Friday, July 19, 2024

The Evolving Landscape Of Vehicle Control Units

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Discover the latest advancements in vehicle control units, which include enhancing EV safety, integrating cutting-edge technologies, and steering towards sustainable mobility for a smarter, greener future.

In the evolving landscape of control systems in the automotive industry, as we navigate towards a greener and more technologically advanced future, it is essential to understand the pivotal role that control systems play in this transformation. The automotive industry is on the brink of a transformative revolution. Control systems are at the heart of this evolution as we embrace electric vehicles, autonomous driving, and shared mobility. Traditionally, automotive control systems have been the brains of vehicles, coordinating and regulating various subsystems to ensure smooth and safe operation.

While control systems have long been a staple in four-wheelers, the landscape rapidly changes as one moves towards electric vehicles (EVs). However, the focus on control systems is not exclusive to four-wheelers; it also extends to two-wheelers.

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The automotive industry is currently guided by four pillars: autonomous driving, electrification, enhanced safety features, and shared mobility. This is depicted as follows:

Achieving these goals necessitates a seamless integration of control systems that communicate effectively with all vehicle subsystems. This synergy is critical to realising advanced driver-assistance systems, especially in reducing road accidents. Besides technological advancements, environmental concerns are a significant driving force behind the shift towards electric vehicles. Governments worldwide are pushing for reduced emissions and sustainable transportation options. To meet these objectives, adopting control systems that enhance performance and reduce greenhouse gas emissions is crucial.

The evolving control systems

While control systems in four-wheelers have seen substantial development, the focus in this article is on two-wheelers. Currently, most two-wheeler manufacturers prioritise basic control systems. However, many companies are working on advanced systems that promise more sophisticated features, including collision detection, emergency braking, distance warnings, and balance maintenance.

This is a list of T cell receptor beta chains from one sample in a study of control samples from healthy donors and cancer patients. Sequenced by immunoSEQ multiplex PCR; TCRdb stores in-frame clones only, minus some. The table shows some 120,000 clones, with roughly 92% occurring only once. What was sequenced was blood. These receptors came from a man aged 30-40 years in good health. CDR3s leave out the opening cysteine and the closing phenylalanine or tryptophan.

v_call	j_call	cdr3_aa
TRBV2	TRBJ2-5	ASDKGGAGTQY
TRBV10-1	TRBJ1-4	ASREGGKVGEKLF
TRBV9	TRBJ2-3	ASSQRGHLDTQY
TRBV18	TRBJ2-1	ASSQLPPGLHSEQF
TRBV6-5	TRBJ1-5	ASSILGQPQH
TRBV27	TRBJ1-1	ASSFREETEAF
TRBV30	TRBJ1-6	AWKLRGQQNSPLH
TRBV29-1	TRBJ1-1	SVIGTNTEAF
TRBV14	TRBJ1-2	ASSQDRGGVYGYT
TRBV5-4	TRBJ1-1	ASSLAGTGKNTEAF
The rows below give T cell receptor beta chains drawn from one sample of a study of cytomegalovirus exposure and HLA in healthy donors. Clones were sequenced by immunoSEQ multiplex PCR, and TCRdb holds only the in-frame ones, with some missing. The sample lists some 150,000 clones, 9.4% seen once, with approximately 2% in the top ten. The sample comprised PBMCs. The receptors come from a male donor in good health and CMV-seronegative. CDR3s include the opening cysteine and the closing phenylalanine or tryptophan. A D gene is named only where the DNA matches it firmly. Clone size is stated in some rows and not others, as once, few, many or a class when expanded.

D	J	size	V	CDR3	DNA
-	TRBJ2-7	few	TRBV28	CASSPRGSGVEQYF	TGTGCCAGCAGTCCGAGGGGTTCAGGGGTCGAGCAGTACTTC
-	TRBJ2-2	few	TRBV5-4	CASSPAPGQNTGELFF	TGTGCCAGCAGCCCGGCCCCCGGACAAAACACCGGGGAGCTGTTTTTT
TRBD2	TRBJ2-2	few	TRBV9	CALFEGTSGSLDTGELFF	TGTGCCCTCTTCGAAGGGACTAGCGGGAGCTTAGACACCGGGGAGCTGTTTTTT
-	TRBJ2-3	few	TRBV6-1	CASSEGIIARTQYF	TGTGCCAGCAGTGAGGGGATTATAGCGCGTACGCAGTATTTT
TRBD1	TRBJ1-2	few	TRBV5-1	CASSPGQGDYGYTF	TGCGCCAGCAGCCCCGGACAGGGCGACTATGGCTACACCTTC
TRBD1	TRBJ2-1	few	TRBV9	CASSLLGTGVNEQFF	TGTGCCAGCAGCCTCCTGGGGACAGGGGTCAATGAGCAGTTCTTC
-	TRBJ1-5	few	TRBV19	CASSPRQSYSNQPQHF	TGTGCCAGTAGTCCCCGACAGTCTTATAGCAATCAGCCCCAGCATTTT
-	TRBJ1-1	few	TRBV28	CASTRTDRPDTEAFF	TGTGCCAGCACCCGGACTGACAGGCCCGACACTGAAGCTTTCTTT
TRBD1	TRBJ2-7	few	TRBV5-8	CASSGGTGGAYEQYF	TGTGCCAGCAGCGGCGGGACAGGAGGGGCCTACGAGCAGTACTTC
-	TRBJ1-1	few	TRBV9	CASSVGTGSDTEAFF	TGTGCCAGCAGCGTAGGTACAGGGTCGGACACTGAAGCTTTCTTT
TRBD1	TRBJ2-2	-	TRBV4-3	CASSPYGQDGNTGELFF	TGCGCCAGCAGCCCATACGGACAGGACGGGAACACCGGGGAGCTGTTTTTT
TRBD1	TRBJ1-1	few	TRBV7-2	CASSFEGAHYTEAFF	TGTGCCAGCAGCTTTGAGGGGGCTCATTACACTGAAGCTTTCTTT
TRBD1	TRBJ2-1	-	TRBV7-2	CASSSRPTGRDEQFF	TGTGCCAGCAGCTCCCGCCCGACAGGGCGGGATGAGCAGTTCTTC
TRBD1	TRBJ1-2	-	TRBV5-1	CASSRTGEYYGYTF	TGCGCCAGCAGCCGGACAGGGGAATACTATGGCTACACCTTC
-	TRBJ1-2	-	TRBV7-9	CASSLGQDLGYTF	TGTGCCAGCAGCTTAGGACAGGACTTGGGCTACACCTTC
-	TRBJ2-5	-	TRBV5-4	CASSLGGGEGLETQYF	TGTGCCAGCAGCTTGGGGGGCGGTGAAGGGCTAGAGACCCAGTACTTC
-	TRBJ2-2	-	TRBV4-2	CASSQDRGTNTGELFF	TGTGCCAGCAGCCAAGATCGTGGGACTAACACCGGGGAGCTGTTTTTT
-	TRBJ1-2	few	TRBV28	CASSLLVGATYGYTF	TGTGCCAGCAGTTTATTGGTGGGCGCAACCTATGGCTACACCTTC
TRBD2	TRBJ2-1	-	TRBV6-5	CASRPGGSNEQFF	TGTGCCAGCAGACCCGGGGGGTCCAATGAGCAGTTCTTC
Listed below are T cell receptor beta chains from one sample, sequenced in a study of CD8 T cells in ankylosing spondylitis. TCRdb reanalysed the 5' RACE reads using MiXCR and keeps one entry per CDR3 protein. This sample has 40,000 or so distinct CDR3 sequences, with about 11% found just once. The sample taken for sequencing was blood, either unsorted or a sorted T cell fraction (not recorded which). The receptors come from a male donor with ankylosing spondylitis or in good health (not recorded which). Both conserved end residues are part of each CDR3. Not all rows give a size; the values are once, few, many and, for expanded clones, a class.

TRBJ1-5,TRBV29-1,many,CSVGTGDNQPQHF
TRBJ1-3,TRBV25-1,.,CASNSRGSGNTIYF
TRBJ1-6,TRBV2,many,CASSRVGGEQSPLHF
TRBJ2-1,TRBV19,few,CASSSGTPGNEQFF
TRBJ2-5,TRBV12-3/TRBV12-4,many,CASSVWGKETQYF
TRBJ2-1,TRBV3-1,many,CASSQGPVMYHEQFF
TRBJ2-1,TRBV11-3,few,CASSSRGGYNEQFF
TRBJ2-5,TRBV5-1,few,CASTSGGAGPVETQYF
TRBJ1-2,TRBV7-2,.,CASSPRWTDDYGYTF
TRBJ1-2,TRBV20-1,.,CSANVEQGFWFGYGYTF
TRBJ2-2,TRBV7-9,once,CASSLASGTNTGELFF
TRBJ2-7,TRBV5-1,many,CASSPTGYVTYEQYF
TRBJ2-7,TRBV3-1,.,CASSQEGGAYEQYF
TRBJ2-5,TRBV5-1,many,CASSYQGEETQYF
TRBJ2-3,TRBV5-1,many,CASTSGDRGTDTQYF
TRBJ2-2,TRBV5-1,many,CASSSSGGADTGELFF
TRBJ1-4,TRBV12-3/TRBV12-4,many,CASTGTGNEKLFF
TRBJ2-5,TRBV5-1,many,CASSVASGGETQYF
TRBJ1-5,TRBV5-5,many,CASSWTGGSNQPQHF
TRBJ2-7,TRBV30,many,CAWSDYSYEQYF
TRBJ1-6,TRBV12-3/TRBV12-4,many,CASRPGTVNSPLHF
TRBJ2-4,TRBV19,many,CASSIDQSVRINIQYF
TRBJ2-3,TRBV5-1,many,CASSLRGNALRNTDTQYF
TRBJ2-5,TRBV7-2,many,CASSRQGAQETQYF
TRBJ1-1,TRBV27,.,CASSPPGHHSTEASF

Despite the temptation to consolidate all intelligence into a single motor control unit (MCU) or battery management system (BMS), this approach has its challenges. MCUs and BMSs are already responsible for critical functions within a vehicle, such as controlling the powertrain and managing the battery. Centralising all subsystems into these units can lead to complications and significantly increase the risk of severe failures in the event of system malfunctions.

The future of AUTOSAR in EVs
As the automotive industry advances toward developing autonomous vehicles and intelligent features, AUTOSAR’s role becomes even more critical.
• AUTOSAR is the cornerstone for seamlessly and safely incorporating advanced technologies into electric vehicles (EVs).
• An illustrative instance of AUTOSAR’s importance can be seen in the widespread adoption of vehicle camera systems. These systems, contributing to safety and aiding autonomous driving, are now standard in electric and internal combustion engine cars.
AUTOSAR enables the efficient integration of these technologies, making them accessible to a broader range of vehicles.

The role of vehicle control units

To succeed, manufacturers must prioritise safety, adhere to global standards, and adopt innovative solutions like vehicle control units (VCUs) and AUTOSAR (automotive open system architecture). By doing so, India can lead the way in the supply chain, delivering cutting-edge features, reliability, and safety to discerning consumers worldwide.

VCUs have emerged as a central communication hub to address this challenge. They coordinate and manage critical components like motor controllers and battery management systems while facilitating communication with other subsystems. This approach enhances overall vehicle safety and intelligence.

In India, it is imperative to prioritise safety and quality for the automotive industry. Establishing high standards in the design, production, and verification of electronic systems is vital. Adhering to international safety standards, such as ISO 26262, is essential for ensuring the reliability and safety of automotive control systems.

ASIL, or Automotive Software Integrity Level, categorises the reliability and safety of vehicle systems. It considers factors like failures’ criticality, frequency, and ease of control. Systems are classified into four categories: A, B, C, and D, with A being the most critical. ASIL guides the development process, helping manufacturers design systems that meet safety and reliability requirements.

In 2025, 2-wheelers are expected to be equipped with advanced features and electronic systems to enhance rider safety and convenience. These include an advanced rider assistance system (ARAS) encompassing features like a traction control system, remote passive keyless ignition, body control module, lighting controller, and semi-active suspension. Additionally, on-board diagnostics, navigation, and telematics will be integrated into the 2-wheelers, along with GPS-USB charging for mobile devices and smartphone connectivity. Other notable features comprise an electronic steering damper, bank angle display, and infotainment functionalities. In total, these vehicles will boast 20-30 electronics features, accounting for approximately 20-25% of the overall vehicle cost.

Consolidating control units: A complex balancing act